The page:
Preliminary evidence of an endangered species benefiting from moderate climate warming: A palaeolimnological study of the charophyte Lychnothamnus barbatus
John Wiley & Sons Ltd.
1. In a time of rapid environmental changes, identification of the effects of climate warming on charophytes (Characeae, Charophyta) will enable the optimization of conservation measures, especially for extremely rare species. Lychnothamnus barbatus is one of the rarest charophytes worldwide, which has decreased in the number of occupied sites over the last century. However, the recolonization of former sites has been observed in recent years (e.g. Lake Ku znickie, Poland). The study aimed to analyse the effects of climatic changes and human pressure on the L. barbatus population. 2. Three 30 cm sediment cores were collected from minimum, average, and maximum depths of L. barbatus occurrence to determine the past vegetation composition. Sediment cores were dated using the radioisotopes lead-210, caesium-137, and carbon-14. A spatial analysis of the lake catchment changes during the last 120 years was also conducted. 3. The study demonstrated L. barbatus presence in Lake Kuźnickie at the beginning of the 16th century. However, a sharp increase in the proportion of this species in the vegetation community occurred in the 19th century and during climate warming at the end of the Little Ice Age. Factors that significantly influenced the present occurrence of the L. barbatus population included improvement in water quality and the oospore bank deposited in the bottom sediments. 4. This study is the first palaeoreconstruction in a modern lake dominated by L. barbatus. Based on the history of L. barbatus in Lake Kuźnickie after the end of the Little Ice Age, the positive effect of climate warming on the contemporary recovery of this charophyte is postulated. 5. The reaction of L. barbatus to climate warming appears to differ from commonly accepted scenarios for aquatic macrophytes because its recovery in the past and at present coincided with increases in air temperature. This research indicated the appropriate management and conservation practices for lakes with L. barbatus populations.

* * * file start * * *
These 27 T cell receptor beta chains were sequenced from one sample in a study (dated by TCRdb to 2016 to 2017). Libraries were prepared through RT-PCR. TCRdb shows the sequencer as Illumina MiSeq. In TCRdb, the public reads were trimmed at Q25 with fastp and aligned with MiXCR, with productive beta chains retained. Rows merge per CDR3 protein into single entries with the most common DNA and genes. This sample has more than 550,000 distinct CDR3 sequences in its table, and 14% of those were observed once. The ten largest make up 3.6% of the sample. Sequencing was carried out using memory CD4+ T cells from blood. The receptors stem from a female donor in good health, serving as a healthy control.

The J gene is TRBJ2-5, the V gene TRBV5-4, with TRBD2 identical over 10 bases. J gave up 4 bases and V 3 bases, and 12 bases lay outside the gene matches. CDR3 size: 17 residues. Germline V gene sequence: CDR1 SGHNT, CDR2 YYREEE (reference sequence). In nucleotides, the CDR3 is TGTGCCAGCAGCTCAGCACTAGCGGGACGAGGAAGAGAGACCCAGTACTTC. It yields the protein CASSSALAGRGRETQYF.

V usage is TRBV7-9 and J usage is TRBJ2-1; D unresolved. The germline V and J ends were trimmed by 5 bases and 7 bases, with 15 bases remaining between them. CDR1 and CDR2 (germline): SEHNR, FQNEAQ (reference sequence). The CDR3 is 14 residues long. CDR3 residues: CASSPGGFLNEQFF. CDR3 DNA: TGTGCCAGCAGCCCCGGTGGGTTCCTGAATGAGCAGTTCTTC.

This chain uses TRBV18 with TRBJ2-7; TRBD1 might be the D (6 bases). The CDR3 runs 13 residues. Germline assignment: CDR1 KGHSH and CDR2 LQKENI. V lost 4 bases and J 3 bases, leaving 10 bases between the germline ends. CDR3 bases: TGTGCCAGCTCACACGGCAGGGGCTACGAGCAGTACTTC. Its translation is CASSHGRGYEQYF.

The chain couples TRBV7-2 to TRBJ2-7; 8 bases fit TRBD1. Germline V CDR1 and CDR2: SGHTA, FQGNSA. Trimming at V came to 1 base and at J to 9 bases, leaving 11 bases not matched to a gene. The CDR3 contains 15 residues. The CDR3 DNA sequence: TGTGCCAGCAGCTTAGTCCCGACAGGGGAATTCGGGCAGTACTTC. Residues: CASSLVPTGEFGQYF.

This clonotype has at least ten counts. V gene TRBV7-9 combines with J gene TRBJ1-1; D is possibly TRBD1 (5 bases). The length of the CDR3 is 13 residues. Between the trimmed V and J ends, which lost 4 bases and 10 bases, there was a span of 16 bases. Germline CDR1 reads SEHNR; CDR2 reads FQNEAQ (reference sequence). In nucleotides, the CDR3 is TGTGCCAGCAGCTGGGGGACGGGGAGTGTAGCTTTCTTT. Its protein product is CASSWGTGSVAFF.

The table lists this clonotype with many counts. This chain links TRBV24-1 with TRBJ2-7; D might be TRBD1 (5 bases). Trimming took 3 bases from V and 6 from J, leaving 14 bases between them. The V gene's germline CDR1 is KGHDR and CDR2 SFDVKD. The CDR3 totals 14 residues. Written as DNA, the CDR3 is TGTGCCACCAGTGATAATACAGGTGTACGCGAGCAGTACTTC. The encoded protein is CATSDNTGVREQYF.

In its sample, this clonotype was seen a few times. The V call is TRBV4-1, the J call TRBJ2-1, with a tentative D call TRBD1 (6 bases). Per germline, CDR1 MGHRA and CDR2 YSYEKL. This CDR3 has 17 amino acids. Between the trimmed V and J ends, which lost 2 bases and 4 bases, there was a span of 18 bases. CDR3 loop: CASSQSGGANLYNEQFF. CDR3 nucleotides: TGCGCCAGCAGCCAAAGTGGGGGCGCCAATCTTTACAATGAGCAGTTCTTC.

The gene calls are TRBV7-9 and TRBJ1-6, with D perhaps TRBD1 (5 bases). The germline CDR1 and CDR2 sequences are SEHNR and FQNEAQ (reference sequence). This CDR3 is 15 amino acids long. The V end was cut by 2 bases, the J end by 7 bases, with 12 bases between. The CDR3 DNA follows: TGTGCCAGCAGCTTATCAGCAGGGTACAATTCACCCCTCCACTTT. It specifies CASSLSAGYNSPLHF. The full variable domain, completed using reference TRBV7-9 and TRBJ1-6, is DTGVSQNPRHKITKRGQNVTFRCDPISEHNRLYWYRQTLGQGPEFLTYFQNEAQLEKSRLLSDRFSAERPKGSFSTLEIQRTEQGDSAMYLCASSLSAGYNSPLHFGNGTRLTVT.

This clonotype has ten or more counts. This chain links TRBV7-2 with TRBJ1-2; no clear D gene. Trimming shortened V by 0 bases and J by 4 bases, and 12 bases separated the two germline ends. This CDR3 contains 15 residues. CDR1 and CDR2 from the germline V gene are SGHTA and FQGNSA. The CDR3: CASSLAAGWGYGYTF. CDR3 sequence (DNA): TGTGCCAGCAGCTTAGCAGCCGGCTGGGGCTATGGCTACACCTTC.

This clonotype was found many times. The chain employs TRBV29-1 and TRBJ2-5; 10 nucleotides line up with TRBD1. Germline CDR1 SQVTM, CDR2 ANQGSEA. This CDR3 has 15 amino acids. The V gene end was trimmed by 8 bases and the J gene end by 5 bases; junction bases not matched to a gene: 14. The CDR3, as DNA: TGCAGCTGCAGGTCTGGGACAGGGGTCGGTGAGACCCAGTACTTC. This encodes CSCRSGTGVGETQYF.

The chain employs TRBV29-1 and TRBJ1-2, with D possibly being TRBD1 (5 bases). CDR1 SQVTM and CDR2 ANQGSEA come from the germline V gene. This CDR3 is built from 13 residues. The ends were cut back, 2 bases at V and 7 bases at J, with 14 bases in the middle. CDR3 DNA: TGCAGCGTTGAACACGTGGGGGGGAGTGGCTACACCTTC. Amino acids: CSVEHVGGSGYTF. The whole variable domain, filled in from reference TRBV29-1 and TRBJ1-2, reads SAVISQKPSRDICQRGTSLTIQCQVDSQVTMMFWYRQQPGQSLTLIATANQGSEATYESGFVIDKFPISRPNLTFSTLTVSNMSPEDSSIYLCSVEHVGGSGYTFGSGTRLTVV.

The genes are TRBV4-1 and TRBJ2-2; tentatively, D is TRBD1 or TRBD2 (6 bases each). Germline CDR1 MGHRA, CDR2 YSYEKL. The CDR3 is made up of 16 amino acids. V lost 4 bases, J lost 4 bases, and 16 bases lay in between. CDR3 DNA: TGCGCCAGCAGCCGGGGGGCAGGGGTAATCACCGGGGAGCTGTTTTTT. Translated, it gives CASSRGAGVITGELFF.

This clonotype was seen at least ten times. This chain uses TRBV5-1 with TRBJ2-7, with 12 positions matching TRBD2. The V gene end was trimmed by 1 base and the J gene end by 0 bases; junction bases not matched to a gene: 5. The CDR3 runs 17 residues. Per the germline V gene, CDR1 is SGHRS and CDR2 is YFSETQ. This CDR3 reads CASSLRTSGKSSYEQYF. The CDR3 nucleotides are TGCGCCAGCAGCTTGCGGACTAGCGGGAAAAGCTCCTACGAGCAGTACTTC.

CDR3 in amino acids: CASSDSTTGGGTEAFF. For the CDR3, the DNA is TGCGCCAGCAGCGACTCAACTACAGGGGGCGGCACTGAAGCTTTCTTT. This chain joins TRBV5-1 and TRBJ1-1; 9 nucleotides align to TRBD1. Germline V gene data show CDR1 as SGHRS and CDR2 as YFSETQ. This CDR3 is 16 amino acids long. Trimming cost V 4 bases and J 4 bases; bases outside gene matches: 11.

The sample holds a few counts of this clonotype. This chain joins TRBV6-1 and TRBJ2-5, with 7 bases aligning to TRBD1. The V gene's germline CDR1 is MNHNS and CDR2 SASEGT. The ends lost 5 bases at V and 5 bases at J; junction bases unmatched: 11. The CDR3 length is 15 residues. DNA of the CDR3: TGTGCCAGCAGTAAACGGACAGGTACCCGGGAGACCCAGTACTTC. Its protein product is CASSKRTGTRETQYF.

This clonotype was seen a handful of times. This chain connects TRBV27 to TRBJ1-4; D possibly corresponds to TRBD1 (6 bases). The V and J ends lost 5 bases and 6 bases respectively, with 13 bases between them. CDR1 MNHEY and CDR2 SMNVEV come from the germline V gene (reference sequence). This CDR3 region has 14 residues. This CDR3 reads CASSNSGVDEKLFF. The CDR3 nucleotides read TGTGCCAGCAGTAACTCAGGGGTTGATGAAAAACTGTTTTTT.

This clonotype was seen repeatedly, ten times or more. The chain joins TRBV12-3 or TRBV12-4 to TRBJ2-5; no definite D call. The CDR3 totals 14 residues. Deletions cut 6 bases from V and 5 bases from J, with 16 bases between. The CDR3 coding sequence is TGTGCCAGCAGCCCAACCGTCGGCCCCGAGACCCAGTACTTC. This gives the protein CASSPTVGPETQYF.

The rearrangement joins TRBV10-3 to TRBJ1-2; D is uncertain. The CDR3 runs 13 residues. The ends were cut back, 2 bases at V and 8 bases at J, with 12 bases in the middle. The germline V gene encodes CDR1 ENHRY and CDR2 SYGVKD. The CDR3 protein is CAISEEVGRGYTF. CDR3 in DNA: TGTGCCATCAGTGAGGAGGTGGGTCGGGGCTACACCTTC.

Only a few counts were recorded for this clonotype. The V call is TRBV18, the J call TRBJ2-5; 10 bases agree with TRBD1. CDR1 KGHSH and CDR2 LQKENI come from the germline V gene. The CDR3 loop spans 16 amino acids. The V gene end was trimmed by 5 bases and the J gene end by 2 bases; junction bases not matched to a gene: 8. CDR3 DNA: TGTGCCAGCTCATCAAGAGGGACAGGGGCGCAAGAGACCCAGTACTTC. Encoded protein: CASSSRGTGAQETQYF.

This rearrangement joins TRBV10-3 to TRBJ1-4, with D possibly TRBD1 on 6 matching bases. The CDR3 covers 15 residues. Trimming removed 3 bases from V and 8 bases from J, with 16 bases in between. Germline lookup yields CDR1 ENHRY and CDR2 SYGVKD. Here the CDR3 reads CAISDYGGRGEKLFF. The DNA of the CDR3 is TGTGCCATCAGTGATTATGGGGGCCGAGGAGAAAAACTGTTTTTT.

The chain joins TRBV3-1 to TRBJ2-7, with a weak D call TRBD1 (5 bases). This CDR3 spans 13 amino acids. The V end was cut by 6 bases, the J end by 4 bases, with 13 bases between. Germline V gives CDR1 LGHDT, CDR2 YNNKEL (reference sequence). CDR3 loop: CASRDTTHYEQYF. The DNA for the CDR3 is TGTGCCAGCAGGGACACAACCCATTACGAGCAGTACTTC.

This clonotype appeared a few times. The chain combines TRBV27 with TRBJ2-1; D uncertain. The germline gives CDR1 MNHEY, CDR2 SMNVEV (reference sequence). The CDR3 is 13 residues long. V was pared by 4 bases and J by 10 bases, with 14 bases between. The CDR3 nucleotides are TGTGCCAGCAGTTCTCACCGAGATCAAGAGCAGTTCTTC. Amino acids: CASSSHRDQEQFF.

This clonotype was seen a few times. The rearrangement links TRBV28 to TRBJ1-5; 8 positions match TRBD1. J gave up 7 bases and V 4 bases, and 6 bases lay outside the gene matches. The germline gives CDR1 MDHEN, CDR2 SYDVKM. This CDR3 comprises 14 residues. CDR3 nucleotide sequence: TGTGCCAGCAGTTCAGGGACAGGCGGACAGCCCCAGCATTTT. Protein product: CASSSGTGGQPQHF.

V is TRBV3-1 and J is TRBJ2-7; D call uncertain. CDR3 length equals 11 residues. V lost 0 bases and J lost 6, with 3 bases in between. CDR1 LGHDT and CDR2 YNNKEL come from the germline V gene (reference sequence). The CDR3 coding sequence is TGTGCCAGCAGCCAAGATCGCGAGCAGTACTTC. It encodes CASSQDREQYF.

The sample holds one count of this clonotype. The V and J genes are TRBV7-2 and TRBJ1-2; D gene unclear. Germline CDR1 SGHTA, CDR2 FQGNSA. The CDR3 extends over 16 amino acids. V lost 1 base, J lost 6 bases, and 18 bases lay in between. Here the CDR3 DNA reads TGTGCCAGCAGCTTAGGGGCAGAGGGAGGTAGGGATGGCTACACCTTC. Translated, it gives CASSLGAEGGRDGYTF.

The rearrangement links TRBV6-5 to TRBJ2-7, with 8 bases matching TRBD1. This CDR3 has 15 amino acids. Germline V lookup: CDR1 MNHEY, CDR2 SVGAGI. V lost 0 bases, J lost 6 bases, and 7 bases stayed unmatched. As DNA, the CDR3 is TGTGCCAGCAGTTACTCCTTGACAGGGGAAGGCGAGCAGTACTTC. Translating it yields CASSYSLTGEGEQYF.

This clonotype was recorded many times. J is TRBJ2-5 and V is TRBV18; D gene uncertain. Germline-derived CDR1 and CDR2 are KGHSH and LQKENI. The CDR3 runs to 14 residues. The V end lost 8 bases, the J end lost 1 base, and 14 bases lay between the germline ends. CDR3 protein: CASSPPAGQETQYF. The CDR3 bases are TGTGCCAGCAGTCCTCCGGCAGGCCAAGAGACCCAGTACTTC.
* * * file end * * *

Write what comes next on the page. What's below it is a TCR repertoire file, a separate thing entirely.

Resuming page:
climate change, conservation/biodiversity, freshwaters, Late Holocene, palaeolimnology, sedimentary record
Aquatic Conservation: Marine and Freshwater Ecosystems 31: 2673–2689.